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A virtual ethnography of the dynamics of social change in relation to new technology

Principal Researcher

Dr David Morrison
Institute of Communication Studies
University of Leeds
Leeds LS2 9JT
+44 (0)113 233 5805
david@ics-server.novell.leeds.ac.uk

Co-Workers

Dr Robin Brown
University of Leeds
robin@ics-server.novell.leeds.ac.uk

Mr Terry Hemmings
University of Leeds
terry@ics-server.novell.leeds.ac.uk

Dr Elizabeth Silva
Open University
e.b.silva@open.ac.uk

Mr Michael Svennevig
University of Leeds
sven@ics-server.novell.leeds.ac.uk

Research Period
1 February 1998 to
31 January 2000
Background/Context
Aims and Objectives
Project Design
Implications

Background/Context

One of the central questions of the late twentieth century is how is technology producing social change? In particular how are people organising and restructuring their lives at the level of the household? Recent work on technology and households has suggested that any general understanding of the objects people need and use, and the way in which those objects are used, cannot ignore household practices and relationships within the household. The project further accepts that if there is to be a 'virtual society' created out of new technologies then there must be a 'virtual household'. To understand whether or not this is a real possibility we must understand the dynamics and workings of households to appreciate how technology is, and might be, incorporated within them.

Aims and Objectives

The project aims closely to examine how technologies are incorporated into the home. As part of this aim the project focuses on areas where technology is particularly considered to have the potential to alter existing relationships and interactions in the home. The project examines changes that are taking place through the introduction of technology in:

  • domestic social relationships

  • the nature and pattern of domestic work

  • authority patterns within the home - as technology bestows certain 'skills' that alter knowledge and hence authority within the family

  • leisure activities as 'time' is released through the introduction of technology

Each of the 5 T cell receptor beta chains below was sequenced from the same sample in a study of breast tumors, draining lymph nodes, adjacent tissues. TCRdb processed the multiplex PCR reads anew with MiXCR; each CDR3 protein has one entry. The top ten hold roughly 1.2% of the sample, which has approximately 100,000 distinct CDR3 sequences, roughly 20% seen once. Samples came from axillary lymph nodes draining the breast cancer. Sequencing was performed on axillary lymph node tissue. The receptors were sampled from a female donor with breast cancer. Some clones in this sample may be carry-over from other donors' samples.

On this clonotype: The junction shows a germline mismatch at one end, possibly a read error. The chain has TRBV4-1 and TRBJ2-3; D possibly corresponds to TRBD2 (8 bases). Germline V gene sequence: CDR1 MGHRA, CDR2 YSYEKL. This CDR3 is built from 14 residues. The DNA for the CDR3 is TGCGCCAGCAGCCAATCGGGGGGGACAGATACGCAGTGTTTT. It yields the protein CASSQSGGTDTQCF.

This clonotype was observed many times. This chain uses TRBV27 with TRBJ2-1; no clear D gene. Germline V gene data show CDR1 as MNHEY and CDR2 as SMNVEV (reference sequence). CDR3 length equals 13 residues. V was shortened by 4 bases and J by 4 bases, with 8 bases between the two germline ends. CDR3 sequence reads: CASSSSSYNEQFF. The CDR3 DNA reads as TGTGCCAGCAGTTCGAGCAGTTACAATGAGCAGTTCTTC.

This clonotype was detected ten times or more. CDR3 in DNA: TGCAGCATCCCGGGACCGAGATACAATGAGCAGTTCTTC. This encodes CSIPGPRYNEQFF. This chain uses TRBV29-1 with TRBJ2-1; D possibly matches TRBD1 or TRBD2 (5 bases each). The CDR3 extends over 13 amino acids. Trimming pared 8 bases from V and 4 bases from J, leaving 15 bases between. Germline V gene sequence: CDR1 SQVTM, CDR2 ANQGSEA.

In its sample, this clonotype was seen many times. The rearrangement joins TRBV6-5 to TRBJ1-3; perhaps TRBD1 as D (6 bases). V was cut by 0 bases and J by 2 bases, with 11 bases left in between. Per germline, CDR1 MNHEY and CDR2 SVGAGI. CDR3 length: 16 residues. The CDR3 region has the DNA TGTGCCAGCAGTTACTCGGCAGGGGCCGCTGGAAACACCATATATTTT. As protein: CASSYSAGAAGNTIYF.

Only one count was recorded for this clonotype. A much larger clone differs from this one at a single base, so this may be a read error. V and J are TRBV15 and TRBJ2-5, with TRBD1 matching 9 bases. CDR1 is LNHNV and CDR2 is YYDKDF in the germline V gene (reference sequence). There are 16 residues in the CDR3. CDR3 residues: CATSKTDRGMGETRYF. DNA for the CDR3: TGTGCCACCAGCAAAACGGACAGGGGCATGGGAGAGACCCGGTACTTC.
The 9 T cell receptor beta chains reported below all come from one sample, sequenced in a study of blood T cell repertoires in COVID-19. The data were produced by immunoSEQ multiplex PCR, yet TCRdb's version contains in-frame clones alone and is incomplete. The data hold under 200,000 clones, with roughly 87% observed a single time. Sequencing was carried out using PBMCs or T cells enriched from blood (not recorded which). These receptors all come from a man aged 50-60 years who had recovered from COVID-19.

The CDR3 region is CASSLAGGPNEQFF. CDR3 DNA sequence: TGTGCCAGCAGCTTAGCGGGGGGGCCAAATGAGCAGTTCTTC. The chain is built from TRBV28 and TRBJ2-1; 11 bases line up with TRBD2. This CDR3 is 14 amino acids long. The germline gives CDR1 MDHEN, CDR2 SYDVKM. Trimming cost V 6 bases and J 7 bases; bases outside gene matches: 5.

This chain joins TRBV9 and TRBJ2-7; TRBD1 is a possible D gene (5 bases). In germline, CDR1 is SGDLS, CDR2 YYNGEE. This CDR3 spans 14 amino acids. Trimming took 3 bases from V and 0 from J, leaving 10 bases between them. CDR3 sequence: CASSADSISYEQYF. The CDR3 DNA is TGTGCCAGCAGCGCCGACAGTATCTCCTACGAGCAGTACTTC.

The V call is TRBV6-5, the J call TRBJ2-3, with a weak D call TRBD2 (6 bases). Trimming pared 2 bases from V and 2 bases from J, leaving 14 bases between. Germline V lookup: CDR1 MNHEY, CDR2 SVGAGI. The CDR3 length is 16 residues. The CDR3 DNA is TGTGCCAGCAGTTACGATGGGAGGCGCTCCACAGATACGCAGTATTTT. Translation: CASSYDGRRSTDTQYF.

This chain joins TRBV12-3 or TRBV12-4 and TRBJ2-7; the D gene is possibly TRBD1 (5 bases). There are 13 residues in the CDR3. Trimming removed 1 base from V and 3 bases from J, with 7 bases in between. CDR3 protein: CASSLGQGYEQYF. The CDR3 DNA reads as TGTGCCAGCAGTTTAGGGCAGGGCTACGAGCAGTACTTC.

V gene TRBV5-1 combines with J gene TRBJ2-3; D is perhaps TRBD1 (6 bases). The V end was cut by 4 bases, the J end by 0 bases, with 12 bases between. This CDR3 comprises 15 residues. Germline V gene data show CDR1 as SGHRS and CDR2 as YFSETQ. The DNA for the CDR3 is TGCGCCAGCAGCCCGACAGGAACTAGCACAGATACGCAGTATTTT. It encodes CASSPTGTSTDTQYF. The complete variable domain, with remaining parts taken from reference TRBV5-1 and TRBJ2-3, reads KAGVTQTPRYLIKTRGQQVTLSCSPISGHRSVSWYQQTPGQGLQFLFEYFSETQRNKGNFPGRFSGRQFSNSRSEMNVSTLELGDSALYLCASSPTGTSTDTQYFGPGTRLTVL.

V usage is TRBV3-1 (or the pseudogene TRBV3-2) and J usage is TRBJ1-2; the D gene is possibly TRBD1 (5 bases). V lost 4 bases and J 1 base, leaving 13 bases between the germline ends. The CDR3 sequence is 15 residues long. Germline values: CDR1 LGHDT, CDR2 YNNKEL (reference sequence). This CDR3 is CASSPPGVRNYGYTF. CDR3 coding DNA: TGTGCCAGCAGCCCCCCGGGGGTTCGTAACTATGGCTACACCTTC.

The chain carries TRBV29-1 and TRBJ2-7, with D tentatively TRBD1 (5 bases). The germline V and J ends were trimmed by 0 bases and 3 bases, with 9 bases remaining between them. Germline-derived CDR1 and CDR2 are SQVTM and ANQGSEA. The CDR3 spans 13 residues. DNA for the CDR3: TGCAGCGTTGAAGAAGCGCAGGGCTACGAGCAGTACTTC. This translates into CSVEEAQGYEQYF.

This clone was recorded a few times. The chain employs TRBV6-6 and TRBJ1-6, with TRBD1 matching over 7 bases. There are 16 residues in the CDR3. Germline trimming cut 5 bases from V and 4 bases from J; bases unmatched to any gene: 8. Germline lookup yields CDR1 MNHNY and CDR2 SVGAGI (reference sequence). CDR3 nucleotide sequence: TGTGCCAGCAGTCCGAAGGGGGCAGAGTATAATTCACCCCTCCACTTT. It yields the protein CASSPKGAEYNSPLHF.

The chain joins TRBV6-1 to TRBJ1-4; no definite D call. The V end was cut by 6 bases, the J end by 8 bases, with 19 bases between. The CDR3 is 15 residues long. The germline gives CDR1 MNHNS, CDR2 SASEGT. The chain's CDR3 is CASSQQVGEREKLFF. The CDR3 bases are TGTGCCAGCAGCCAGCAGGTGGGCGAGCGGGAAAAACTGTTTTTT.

• educational level as technology is used as a resource

  • the emergence of the 'home' office - those who now work from home as a result of technological advances in communications.

Project Design

The study breaks with traditional methods of observing people in their natural settings by adopting the latest technical developments in audio-visual recordings. These developments now make it feasible and economically viable to 'wire' several key areas of domestic and technological exchange for continuous video and sound recording. Miniature fixed focus cameras and associated video recorders are placed in various rooms of the household to record activities and record discussions. The researchers will, in a sense, be in the room(s) with the participants to the research, but be present in an unobtrusive way. This method grants an unrivalled degree of insight into the functioning and impact of new technology within the home. The sample comprises four distinct categories of families according to levels of technology in the home, with four households within each category.

Implications

The findings from the project offer an important contribution to our knowledge of the adoption, use, and impact of new technologies. The method adopted assists the understanding of the impact of new technology by providing a unique body of data on household activities which until now it has not been possible to capture. The richness of the data has direct policy implications at both a social and commercial level. At the social policy level, the project tells us how technology is used as a resource within the home and how it supplements or competes with existing resources. At the commercial level the research furnishes precise information about individuals' use of technology in their practical everyday lives. An improved understanding of the routines of living can provide clues as to what types of technology are likely to be adopted, and what benefits new product development can bring.

 

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Contents current at 12th December 2000